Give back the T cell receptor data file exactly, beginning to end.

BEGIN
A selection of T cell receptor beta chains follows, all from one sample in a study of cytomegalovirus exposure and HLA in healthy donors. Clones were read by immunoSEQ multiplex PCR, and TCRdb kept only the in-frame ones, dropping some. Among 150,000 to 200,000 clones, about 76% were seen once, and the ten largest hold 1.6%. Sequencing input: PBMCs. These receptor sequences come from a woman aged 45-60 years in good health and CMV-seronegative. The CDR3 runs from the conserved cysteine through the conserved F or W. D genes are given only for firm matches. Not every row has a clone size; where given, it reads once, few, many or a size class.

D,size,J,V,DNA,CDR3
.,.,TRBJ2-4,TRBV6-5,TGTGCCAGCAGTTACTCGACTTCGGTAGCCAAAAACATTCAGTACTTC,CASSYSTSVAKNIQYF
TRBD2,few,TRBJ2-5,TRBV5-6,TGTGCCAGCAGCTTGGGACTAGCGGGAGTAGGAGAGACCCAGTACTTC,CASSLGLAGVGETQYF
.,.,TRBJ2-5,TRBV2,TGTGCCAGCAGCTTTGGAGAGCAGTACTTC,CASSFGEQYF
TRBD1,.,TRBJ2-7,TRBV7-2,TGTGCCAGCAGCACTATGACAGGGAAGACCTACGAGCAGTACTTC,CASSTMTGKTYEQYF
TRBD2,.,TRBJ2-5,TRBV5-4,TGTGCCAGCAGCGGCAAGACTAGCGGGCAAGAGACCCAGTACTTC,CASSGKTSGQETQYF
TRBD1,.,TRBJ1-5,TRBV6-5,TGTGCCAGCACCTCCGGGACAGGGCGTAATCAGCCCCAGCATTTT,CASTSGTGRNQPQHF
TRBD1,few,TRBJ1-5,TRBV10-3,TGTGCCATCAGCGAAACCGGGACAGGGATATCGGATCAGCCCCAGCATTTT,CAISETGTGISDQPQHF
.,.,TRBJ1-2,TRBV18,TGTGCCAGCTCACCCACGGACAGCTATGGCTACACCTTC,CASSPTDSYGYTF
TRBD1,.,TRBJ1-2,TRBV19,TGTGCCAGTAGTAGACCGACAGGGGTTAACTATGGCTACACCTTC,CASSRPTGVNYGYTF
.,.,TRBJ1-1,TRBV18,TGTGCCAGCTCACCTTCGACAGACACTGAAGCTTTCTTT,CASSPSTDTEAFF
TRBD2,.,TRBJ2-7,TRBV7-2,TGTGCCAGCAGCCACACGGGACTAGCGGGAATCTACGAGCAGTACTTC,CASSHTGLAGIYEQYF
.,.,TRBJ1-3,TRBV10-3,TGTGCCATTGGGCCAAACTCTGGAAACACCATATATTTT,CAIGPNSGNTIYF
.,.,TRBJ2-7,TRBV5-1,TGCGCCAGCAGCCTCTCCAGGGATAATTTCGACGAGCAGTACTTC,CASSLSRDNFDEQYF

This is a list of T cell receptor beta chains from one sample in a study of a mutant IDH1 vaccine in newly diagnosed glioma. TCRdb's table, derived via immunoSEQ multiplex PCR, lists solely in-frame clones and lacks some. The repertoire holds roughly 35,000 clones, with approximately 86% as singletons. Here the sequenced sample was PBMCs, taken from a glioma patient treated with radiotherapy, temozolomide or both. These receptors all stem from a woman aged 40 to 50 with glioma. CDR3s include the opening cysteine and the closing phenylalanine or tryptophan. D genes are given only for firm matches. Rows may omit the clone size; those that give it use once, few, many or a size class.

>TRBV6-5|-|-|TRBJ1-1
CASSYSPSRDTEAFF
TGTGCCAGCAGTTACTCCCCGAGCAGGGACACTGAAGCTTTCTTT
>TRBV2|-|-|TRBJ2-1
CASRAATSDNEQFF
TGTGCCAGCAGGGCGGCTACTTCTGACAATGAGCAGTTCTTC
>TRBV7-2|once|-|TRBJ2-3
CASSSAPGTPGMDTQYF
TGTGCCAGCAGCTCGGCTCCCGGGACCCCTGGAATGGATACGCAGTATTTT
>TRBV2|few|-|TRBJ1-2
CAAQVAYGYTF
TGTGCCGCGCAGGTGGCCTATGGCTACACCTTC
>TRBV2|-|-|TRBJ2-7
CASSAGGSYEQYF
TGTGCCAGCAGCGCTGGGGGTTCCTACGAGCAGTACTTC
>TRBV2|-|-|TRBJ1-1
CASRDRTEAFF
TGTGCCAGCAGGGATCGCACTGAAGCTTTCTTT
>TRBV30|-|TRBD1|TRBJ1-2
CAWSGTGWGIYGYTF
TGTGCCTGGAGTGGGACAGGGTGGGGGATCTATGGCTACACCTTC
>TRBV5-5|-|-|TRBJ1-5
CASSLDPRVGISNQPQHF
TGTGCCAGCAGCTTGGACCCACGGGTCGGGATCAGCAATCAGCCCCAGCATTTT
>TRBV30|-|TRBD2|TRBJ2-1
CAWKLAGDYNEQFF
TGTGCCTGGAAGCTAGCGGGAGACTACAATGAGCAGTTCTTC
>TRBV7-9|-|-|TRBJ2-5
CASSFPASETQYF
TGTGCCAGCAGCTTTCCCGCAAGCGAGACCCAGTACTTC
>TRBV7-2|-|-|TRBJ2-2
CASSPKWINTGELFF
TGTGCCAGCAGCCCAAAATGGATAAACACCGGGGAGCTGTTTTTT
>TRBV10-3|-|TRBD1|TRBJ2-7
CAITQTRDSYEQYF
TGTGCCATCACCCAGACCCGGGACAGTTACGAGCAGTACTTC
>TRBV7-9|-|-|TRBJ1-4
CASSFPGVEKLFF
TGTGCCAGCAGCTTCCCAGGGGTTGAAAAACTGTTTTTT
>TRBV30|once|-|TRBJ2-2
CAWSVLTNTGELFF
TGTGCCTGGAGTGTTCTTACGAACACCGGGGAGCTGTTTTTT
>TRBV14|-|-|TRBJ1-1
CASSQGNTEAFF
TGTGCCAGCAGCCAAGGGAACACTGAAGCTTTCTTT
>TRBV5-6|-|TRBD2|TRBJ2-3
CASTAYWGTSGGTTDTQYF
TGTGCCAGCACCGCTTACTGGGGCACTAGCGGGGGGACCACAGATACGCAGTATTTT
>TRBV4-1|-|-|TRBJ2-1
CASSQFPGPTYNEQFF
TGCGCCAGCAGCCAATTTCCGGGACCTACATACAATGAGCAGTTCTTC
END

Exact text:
A selection of T cell receptor beta chains follows, all from one sample in a study of cytomegalovirus exposure and HLA in healthy donors. Clones were read by immunoSEQ multiplex PCR, and TCRdb kept only the in-frame ones, dropping some. Among 150,000 to 200,000 clones, about 76% were seen once, and the ten largest hold 1.6%. Sequencing input: PBMCs. These receptor sequences come from a woman aged 45-60 years in good health and CMV-seronegative. The CDR3 runs from the conserved cysteine through the conserved F or W. D genes are given only for firm matches. Not every row has a clone size; where given, it reads once, few, many or a size class.

D,size,J,V,DNA,CDR3
.,.,TRBJ2-4,TRBV6-5,TGTGCCAGCAGTTACTCGACTTCGGTAGCCAAAAACATTCAGTACTTC,CASSYSTSVAKNIQYF
TRBD2,few,TRBJ2-5,TRBV5-6,TGTGCCAGCAGCTTGGGACTAGCGGGAGTAGGAGAGACCCAGTACTTC,CASSLGLAGVGETQYF
.,.,TRBJ2-5,TRBV2,TGTGCCAGCAGCTTTGGAGAGCAGTACTTC,CASSFGEQYF
TRBD1,.,TRBJ2-7,TRBV7-2,TGTGCCAGCAGCACTATGACAGGGAAGACCTACGAGCAGTACTTC,CASSTMTGKTYEQYF
TRBD2,.,TRBJ2-5,TRBV5-4,TGTGCCAGCAGCGGCAAGACTAGCGGGCAAGAGACCCAGTACTTC,CASSGKTSGQETQYF
TRBD1,.,TRBJ1-5,TRBV6-5,TGTGCCAGCACCTCCGGGACAGGGCGTAATCAGCCCCAGCATTTT,CASTSGTGRNQPQHF
TRBD1,few,TRBJ1-5,TRBV10-3,TGTGCCATCAGCGAAACCGGGACAGGGATATCGGATCAGCCCCAGCATTTT,CAISETGTGISDQPQHF
.,.,TRBJ1-2,TRBV18,TGTGCCAGCTCACCCACGGACAGCTATGGCTACACCTTC,CASSPTDSYGYTF
TRBD1,.,TRBJ1-2,TRBV19,TGTGCCAGTAGTAGACCGACAGGGGTTAACTATGGCTACACCTTC,CASSRPTGVNYGYTF
.,.,TRBJ1-1,TRBV18,TGTGCCAGCTCACCTTCGACAGACACTGAAGCTTTCTTT,CASSPSTDTEAFF
TRBD2,.,TRBJ2-7,TRBV7-2,TGTGCCAGCAGCCACACGGGACTAGCGGGAATCTACGAGCAGTACTTC,CASSHTGLAGIYEQYF
.,.,TRBJ1-3,TRBV10-3,TGTGCCATTGGGCCAAACTCTGGAAACACCATATATTTT,CAIGPNSGNTIYF
.,.,TRBJ2-7,TRBV5-1,TGCGCCAGCAGCCTCTCCAGGGATAATTTCGACGAGCAGTACTTC,CASSLSRDNFDEQYF

This is a list of T cell receptor beta chains from one sample in a study of a mutant IDH1 vaccine in newly diagnosed glioma. TCRdb's table, derived via immunoSEQ multiplex PCR, lists solely in-frame clones and lacks some. The repertoire holds roughly 35,000 clones, with approximately 86% as singletons. Here the sequenced sample was PBMCs, taken from a glioma patient treated with radiotherapy, temozolomide or both. These receptors all stem from a woman aged 40 to 50 with glioma. CDR3s include the opening cysteine and the closing phenylalanine or tryptophan. D genes are given only for firm matches. Rows may omit the clone size; those that give it use once, few, many or a size class.

>TRBV6-5|-|-|TRBJ1-1
CASSYSPSRDTEAFF
TGTGCCAGCAGTTACTCCCCGAGCAGGGACACTGAAGCTTTCTTT
>TRBV2|-|-|TRBJ2-1
CASRAATSDNEQFF
TGTGCCAGCAGGGCGGCTACTTCTGACAATGAGCAGTTCTTC
>TRBV7-2|once|-|TRBJ2-3
CASSSAPGTPGMDTQYF
TGTGCCAGCAGCTCGGCTCCCGGGACCCCTGGAATGGATACGCAGTATTTT
>TRBV2|few|-|TRBJ1-2
CAAQVAYGYTF
TGTGCCGCGCAGGTGGCCTATGGCTACACCTTC
>TRBV2|-|-|TRBJ2-7
CASSAGGSYEQYF
TGTGCCAGCAGCGCTGGGGGTTCCTACGAGCAGTACTTC
>TRBV2|-|-|TRBJ1-1
CASRDRTEAFF
TGTGCCAGCAGGGATCGCACTGAAGCTTTCTTT
>TRBV30|-|TRBD1|TRBJ1-2
CAWSGTGWGIYGYTF
TGTGCCTGGAGTGGGACAGGGTGGGGGATCTATGGCTACACCTTC
>TRBV5-5|-|-|TRBJ1-5
CASSLDPRVGISNQPQHF
TGTGCCAGCAGCTTGGACCCACGGGTCGGGATCAGCAATCAGCCCCAGCATTTT
>TRBV30|-|TRBD2|TRBJ2-1
CAWKLAGDYNEQFF
TGTGCCTGGAAGCTAGCGGGAGACTACAATGAGCAGTTCTTC
>TRBV7-9|-|-|TRBJ2-5
CASSFPASETQYF
TGTGCCAGCAGCTTTCCCGCAAGCGAGACCCAGTACTTC
>TRBV7-2|-|-|TRBJ2-2
CASSPKWINTGELFF
TGTGCCAGCAGCCCAAAATGGATAAACACCGGGGAGCTGTTTTTT
>TRBV10-3|-|TRBD1|TRBJ2-7
CAITQTRDSYEQYF
TGTGCCATCACCCAGACCCGGGACAGTTACGAGCAGTACTTC
>TRBV7-9|-|-|TRBJ1-4
CASSFPGVEKLFF
TGTGCCAGCAGCTTCCCAGGGGTTGAAAAACTGTTTTTT
>TRBV30|once|-|TRBJ2-2
CAWSVLTNTGELFF
TGTGCCTGGAGTGTTCTTACGAACACCGGGGAGCTGTTTTTT
>TRBV14|-|-|TRBJ1-1
CASSQGNTEAFF
TGTGCCAGCAGCCAAGGGAACACTGAAGCTTTCTTT
>TRBV5-6|-|TRBD2|TRBJ2-3
CASTAYWGTSGGTTDTQYF
TGTGCCAGCACCGCTTACTGGGGCACTAGCGGGGGGACCACAGATACGCAGTATTTT
>TRBV4-1|-|-|TRBJ2-1
CASSQFPGPTYNEQFF
TGCGCCAGCAGCCAATTTCCGGGACCTACATACAATGAGCAGTTCTTC